Allison Caveglia Barash, 63, of Pittsburgh, grew up in Levittown. Barash is a self-described history buff who “appreciated the penny arcade … where you could turn the crank and watch a short film from the early 1900s.” Her other go-to: “the shooting gallery where my dad, a World War II vet, taught me how to shoot.” But Nunley’s sugary, pink cotton candy was the biggest treat for Deb Scheer, 64, of Centennial, Colorado, who grew up in Wantagh. “Every time we went, I had to have it,” Scheer said.

Why it closed

The fun ended in 1978, with the owners citing, among other causes, rising operating costs and competition from fast-food restaurants, according to Berman.

What’s there now

A strip mall

Lollipop Farm

Where it was

Jericho Turnpike (Route 25), Syosset

Attractions

By the 1950s, New York children were apparently so clueless about farm life that when surveys asked them where milk came from, they invariably answered, “the milk man,” according to Berman.

Lollipop Farm, a 4-acre kiddie park and petting zoo carved out of the Jackson family’s former farm and stagecoach stop, sought to end this udder confusion. Named for its resident goat mascot, and known for handing lollipops out to visiting youngsters, Lollipop Farm became a quintessential class field trip.

“It was great because you could still see the old Jackson [farm] ice house,” where ice was stored after it was cut from the adjacent pond, said Gary Hammond, 68, of Wantagh, a retired Nassau County Museums registrar, who visited on a field trip while he was a Farmingdale elementary school student.

The farm was stocked with “young, tame domestic animals and fowl,” according to a brochure in Hammond’s collection. The favorite area was a children’s zoo where piglets, lambs, calves, kids and other animals lived in miniature houses and could be fed and petted by children.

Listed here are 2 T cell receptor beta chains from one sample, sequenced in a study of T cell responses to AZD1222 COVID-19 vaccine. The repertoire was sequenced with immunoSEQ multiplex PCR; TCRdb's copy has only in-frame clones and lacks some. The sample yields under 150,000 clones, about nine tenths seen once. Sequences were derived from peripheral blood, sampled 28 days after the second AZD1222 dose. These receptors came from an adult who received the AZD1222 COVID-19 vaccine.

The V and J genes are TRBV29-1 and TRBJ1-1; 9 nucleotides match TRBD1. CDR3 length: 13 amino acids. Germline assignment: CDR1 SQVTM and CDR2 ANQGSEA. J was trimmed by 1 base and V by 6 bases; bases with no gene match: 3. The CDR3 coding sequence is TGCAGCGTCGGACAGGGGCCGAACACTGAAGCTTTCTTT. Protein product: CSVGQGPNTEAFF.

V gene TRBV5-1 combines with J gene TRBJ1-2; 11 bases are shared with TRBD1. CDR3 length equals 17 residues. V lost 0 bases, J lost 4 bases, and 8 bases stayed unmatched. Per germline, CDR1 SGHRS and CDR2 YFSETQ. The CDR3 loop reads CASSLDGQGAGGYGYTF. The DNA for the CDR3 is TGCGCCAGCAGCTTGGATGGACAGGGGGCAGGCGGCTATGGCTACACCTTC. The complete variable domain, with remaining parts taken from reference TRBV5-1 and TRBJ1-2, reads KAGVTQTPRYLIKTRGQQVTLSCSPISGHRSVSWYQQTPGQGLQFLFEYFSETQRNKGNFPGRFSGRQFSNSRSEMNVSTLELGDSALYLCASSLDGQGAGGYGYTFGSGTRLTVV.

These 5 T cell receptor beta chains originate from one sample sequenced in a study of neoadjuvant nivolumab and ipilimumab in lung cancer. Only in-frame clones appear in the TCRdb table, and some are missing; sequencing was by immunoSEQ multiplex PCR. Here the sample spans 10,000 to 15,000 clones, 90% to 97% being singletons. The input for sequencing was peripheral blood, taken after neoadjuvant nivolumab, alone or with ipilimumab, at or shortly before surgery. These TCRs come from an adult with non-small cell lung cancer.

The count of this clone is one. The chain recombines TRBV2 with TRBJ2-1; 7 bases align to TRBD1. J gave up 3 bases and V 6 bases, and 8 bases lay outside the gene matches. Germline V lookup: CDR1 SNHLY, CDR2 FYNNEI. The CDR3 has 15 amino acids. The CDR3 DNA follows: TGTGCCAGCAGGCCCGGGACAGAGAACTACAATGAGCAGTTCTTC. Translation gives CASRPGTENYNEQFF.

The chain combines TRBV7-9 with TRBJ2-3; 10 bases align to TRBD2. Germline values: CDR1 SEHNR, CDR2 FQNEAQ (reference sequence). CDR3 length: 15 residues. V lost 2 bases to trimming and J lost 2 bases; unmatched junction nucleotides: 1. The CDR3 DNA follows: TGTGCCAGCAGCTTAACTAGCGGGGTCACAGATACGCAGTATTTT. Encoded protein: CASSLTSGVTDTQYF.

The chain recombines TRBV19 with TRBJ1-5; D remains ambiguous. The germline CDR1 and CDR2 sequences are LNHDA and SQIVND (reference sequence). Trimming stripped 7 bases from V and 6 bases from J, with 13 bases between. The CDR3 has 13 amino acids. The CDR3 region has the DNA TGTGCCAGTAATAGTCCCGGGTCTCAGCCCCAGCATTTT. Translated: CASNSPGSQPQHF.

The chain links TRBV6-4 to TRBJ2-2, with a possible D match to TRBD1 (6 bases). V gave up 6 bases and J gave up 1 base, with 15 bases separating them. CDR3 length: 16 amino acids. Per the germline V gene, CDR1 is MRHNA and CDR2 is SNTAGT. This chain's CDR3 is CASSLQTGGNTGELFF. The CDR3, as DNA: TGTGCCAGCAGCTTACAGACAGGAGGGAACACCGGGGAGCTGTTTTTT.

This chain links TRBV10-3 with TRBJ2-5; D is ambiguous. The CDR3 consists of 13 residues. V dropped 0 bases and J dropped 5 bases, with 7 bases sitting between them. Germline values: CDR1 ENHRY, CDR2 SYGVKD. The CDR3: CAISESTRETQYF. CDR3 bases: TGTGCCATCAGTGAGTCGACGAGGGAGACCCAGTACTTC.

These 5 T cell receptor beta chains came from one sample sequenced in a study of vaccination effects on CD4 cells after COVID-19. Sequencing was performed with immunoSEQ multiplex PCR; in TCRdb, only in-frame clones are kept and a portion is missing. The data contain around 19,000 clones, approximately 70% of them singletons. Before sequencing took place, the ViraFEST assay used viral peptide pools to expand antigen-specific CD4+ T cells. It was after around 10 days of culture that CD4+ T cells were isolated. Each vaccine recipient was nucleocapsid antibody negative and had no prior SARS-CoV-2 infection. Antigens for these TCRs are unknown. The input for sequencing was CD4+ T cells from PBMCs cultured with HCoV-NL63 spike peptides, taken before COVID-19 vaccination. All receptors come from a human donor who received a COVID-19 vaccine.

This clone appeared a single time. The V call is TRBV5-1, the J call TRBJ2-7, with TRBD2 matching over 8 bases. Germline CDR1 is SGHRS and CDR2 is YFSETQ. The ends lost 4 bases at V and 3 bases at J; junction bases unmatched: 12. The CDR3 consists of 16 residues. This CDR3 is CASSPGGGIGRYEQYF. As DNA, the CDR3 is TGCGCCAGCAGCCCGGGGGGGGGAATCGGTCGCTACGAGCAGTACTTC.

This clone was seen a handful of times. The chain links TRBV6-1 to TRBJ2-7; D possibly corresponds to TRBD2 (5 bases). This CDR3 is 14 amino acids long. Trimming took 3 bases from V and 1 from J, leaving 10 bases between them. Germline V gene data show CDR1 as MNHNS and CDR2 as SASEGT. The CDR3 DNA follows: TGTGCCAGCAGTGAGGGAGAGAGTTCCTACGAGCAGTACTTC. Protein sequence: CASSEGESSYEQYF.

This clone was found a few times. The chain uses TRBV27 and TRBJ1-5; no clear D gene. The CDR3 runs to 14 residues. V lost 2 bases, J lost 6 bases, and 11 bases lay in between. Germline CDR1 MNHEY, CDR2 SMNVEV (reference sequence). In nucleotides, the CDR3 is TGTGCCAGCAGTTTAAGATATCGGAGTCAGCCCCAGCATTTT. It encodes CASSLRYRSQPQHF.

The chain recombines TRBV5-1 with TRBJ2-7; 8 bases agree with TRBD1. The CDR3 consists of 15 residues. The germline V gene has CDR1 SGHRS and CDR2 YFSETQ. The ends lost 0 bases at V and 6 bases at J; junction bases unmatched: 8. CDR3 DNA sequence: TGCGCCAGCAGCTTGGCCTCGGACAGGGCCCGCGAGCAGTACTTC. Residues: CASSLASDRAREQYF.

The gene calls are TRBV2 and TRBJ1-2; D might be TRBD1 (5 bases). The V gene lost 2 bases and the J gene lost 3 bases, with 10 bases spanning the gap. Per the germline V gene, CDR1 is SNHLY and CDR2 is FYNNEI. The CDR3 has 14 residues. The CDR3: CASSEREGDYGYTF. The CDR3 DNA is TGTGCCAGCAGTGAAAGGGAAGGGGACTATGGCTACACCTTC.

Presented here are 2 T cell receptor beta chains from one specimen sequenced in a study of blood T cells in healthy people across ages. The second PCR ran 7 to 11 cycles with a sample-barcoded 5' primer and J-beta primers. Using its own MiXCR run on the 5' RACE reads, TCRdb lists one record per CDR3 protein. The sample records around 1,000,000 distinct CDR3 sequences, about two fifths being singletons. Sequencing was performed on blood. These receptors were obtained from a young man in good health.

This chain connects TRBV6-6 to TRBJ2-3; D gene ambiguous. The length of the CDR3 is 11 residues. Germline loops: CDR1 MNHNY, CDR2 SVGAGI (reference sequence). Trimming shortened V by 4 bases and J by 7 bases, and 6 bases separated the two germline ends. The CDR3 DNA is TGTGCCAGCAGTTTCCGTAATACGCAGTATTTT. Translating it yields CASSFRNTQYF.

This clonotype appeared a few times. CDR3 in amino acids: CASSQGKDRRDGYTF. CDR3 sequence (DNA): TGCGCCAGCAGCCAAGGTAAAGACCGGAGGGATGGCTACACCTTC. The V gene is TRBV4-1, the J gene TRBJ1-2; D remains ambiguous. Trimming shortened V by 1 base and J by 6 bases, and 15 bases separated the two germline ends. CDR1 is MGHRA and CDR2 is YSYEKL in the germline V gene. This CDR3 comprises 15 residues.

Rides were offered on ponies, in a donkey cart and on a well-remembered mini-train.

Michael Kornfeld, 61, of Huntington, said, “I fondly remember riding the train,” a kid-sized, gas-powered locomotive that rode the park grounds. Kornfeld added that “those memories were rekindled eight years ago as I watched another generation of children ride the Lollipop Farm train during a pickle festival at the John Gardiner Farm in Huntington.”

Why it closed

In 1967 owners Harry and Alice Sweeny retired and moved to Pennsylvania. One of the park trains was restored by the Greenlawn-Centerport Historical Association and runs on Saturdays at the John Gardiner Farm.

What’s there now

A DSW Designer Shoe Warehouse store and the offices of David Lerner Associates.

Dodge City

Where it was

Sunrise Highway and Waverly Avenue, Patchogue

Attractions

When the Dodge City amusement park opened in the late 1950s, Westerns were riding high on TV and in the movies. It was set in the same city as “Gunsmoke,” the horse opera just beginning its 20-year run on CBS.